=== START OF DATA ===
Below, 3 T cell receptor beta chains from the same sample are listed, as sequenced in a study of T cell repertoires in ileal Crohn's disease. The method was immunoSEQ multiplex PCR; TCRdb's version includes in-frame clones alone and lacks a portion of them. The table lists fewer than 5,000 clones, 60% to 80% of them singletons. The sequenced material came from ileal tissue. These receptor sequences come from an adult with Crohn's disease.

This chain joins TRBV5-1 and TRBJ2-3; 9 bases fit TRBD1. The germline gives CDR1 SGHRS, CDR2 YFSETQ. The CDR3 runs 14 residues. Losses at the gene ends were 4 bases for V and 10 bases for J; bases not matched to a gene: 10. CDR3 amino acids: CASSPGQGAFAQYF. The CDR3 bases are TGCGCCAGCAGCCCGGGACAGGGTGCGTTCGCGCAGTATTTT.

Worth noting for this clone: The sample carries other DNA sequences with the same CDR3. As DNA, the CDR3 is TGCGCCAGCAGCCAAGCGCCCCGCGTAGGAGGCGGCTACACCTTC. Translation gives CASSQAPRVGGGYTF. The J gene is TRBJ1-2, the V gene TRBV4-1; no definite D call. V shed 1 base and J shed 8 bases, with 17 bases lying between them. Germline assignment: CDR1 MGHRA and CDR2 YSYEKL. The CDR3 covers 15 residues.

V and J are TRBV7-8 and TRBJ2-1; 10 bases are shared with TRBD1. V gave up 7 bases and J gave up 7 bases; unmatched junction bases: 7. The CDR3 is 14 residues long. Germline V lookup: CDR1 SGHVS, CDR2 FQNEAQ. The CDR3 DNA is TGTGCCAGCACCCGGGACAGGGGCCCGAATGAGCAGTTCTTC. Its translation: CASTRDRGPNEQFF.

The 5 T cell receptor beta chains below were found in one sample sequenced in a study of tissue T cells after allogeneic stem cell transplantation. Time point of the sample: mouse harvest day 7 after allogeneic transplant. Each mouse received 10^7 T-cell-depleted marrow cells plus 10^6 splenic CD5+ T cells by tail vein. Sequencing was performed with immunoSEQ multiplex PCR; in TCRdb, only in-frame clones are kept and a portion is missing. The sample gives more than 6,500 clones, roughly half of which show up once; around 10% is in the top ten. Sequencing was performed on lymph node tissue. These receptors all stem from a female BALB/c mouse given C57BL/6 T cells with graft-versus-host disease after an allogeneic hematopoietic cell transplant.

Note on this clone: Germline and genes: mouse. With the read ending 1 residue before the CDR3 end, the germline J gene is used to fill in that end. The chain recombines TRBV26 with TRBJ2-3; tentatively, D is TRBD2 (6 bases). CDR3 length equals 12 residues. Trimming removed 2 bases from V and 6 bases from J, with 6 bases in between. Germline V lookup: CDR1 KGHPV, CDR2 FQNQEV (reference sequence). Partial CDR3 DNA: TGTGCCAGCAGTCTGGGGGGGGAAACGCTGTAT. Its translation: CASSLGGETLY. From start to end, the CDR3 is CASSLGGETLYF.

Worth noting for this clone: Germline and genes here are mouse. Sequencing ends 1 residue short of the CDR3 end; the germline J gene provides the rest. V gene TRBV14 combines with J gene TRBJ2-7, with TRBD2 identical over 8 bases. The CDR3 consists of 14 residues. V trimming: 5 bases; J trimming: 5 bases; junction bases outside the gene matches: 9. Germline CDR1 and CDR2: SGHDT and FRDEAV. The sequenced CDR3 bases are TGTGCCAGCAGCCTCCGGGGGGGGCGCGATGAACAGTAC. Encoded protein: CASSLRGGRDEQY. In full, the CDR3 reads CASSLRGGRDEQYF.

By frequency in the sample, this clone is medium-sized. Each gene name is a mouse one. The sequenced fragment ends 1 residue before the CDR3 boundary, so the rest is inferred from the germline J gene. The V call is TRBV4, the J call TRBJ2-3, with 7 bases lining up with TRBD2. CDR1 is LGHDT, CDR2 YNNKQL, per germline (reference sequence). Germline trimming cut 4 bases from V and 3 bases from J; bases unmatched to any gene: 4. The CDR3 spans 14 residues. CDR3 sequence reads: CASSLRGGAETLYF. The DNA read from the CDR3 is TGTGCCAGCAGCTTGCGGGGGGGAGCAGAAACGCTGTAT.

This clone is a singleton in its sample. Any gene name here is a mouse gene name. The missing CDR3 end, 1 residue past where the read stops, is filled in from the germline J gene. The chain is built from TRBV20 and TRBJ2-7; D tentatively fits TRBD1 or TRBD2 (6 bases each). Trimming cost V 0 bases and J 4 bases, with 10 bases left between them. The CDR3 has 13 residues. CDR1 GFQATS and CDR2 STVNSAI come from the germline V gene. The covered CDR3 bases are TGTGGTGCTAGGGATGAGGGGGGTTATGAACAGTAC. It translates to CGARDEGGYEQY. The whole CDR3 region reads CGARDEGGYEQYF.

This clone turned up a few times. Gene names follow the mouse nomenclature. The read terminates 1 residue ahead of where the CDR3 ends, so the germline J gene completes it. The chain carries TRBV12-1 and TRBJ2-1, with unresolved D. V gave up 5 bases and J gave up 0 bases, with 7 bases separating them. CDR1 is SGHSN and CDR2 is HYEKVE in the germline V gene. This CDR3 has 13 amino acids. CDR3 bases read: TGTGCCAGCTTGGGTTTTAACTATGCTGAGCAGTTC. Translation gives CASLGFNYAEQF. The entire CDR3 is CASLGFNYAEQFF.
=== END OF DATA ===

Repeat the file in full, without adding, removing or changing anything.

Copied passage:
Below, 3 T cell receptor beta chains from the same sample are listed, as sequenced in a study of T cell repertoires in ileal Crohn's disease. The method was immunoSEQ multiplex PCR; TCRdb's version includes in-frame clones alone and lacks a portion of them. The table lists fewer than 5,000 clones, 60% to 80% of them singletons. The sequenced material came from ileal tissue. These receptor sequences come from an adult with Crohn's disease.

This chain joins TRBV5-1 and TRBJ2-3; 9 bases fit TRBD1. The germline gives CDR1 SGHRS, CDR2 YFSETQ. The CDR3 runs 14 residues. Losses at the gene ends were 4 bases for V and 10 bases for J; bases not matched to a gene: 10. CDR3 amino acids: CASSPGQGAFAQYF. The CDR3 bases are TGCGCCAGCAGCCCGGGACAGGGTGCGTTCGCGCAGTATTTT.

Worth noting for this clone: The sample carries other DNA sequences with the same CDR3. As DNA, the CDR3 is TGCGCCAGCAGCCAAGCGCCCCGCGTAGGAGGCGGCTACACCTTC. Translation gives CASSQAPRVGGGYTF. The J gene is TRBJ1-2, the V gene TRBV4-1; no definite D call. V shed 1 base and J shed 8 bases, with 17 bases lying between them. Germline assignment: CDR1 MGHRA and CDR2 YSYEKL. The CDR3 covers 15 residues.

V and J are TRBV7-8 and TRBJ2-1; 10 bases are shared with TRBD1. V gave up 7 bases and J gave up 7 bases; unmatched junction bases: 7. The CDR3 is 14 residues long. Germline V lookup: CDR1 SGHVS, CDR2 FQNEAQ. The CDR3 DNA is TGTGCCAGCACCCGGGACAGGGGCCCGAATGAGCAGTTCTTC. Its translation: CASTRDRGPNEQFF.

The 5 T cell receptor beta chains below were found in one sample sequenced in a study of tissue T cells after allogeneic stem cell transplantation. Time point of the sample: mouse harvest day 7 after allogeneic transplant. Each mouse received 10^7 T-cell-depleted marrow cells plus 10^6 splenic CD5+ T cells by tail vein. Sequencing was performed with immunoSEQ multiplex PCR; in TCRdb, only in-frame clones are kept and a portion is missing. The sample gives more than 6,500 clones, roughly half of which show up once; around 10% is in the top ten. Sequencing was performed on lymph node tissue. These receptors all stem from a female BALB/c mouse given C57BL/6 T cells with graft-versus-host disease after an allogeneic hematopoietic cell transplant.

Note on this clone: Germline and genes: mouse. With the read ending 1 residue before the CDR3 end, the germline J gene is used to fill in that end. The chain recombines TRBV26 with TRBJ2-3; tentatively, D is TRBD2 (6 bases). CDR3 length equals 12 residues. Trimming removed 2 bases from V and 6 bases from J, with 6 bases in between. Germline V lookup: CDR1 KGHPV, CDR2 FQNQEV (reference sequence). Partial CDR3 DNA: TGTGCCAGCAGTCTGGGGGGGGAAACGCTGTAT. Its translation: CASSLGGETLY. From start to end, the CDR3 is CASSLGGETLYF.

Worth noting for this clone: Germline and genes here are mouse. Sequencing ends 1 residue short of the CDR3 end; the germline J gene provides the rest. V gene TRBV14 combines with J gene TRBJ2-7, with TRBD2 identical over 8 bases. The CDR3 consists of 14 residues. V trimming: 5 bases; J trimming: 5 bases; junction bases outside the gene matches: 9. Germline CDR1 and CDR2: SGHDT and FRDEAV. The sequenced CDR3 bases are TGTGCCAGCAGCCTCCGGGGGGGGCGCGATGAACAGTAC. Encoded protein: CASSLRGGRDEQY. In full, the CDR3 reads CASSLRGGRDEQYF.

By frequency in the sample, this clone is medium-sized. Each gene name is a mouse one. The sequenced fragment ends 1 residue before the CDR3 boundary, so the rest is inferred from the germline J gene. The V call is TRBV4, the J call TRBJ2-3, with 7 bases lining up with TRBD2. CDR1 is LGHDT, CDR2 YNNKQL, per germline (reference sequence). Germline trimming cut 4 bases from V and 3 bases from J; bases unmatched to any gene: 4. The CDR3 spans 14 residues. CDR3 sequence reads: CASSLRGGAETLYF. The DNA read from the CDR3 is TGTGCCAGCAGCTTGCGGGGGGGAGCAGAAACGCTGTAT.

This clone is a singleton in its sample. Any gene name here is a mouse gene name. The missing CDR3 end, 1 residue past where the read stops, is filled in from the germline J gene. The chain is built from TRBV20 and TRBJ2-7; D tentatively fits TRBD1 or TRBD2 (6 bases each). Trimming cost V 0 bases and J 4 bases, with 10 bases left between them. The CDR3 has 13 residues. CDR1 GFQATS and CDR2 STVNSAI come from the germline V gene. The covered CDR3 bases are TGTGGTGCTAGGGATGAGGGGGGTTATGAACAGTAC. It translates to CGARDEGGYEQY. The whole CDR3 region reads CGARDEGGYEQYF.

This clone turned up a few times. Gene names follow the mouse nomenclature. The read terminates 1 residue ahead of where the CDR3 ends, so the germline J gene completes it. The chain carries TRBV12-1 and TRBJ2-1, with unresolved D. V gave up 5 bases and J gave up 0 bases, with 7 bases separating them. CDR1 is SGHSN and CDR2 is HYEKVE in the germline V gene. This CDR3 has 13 amino acids. CDR3 bases read: TGTGCCAGCTTGGGTTTTAACTATGCTGAGCAGTTC. Translation gives CASLGFNYAEQF. The entire CDR3 is CASLGFNYAEQFF.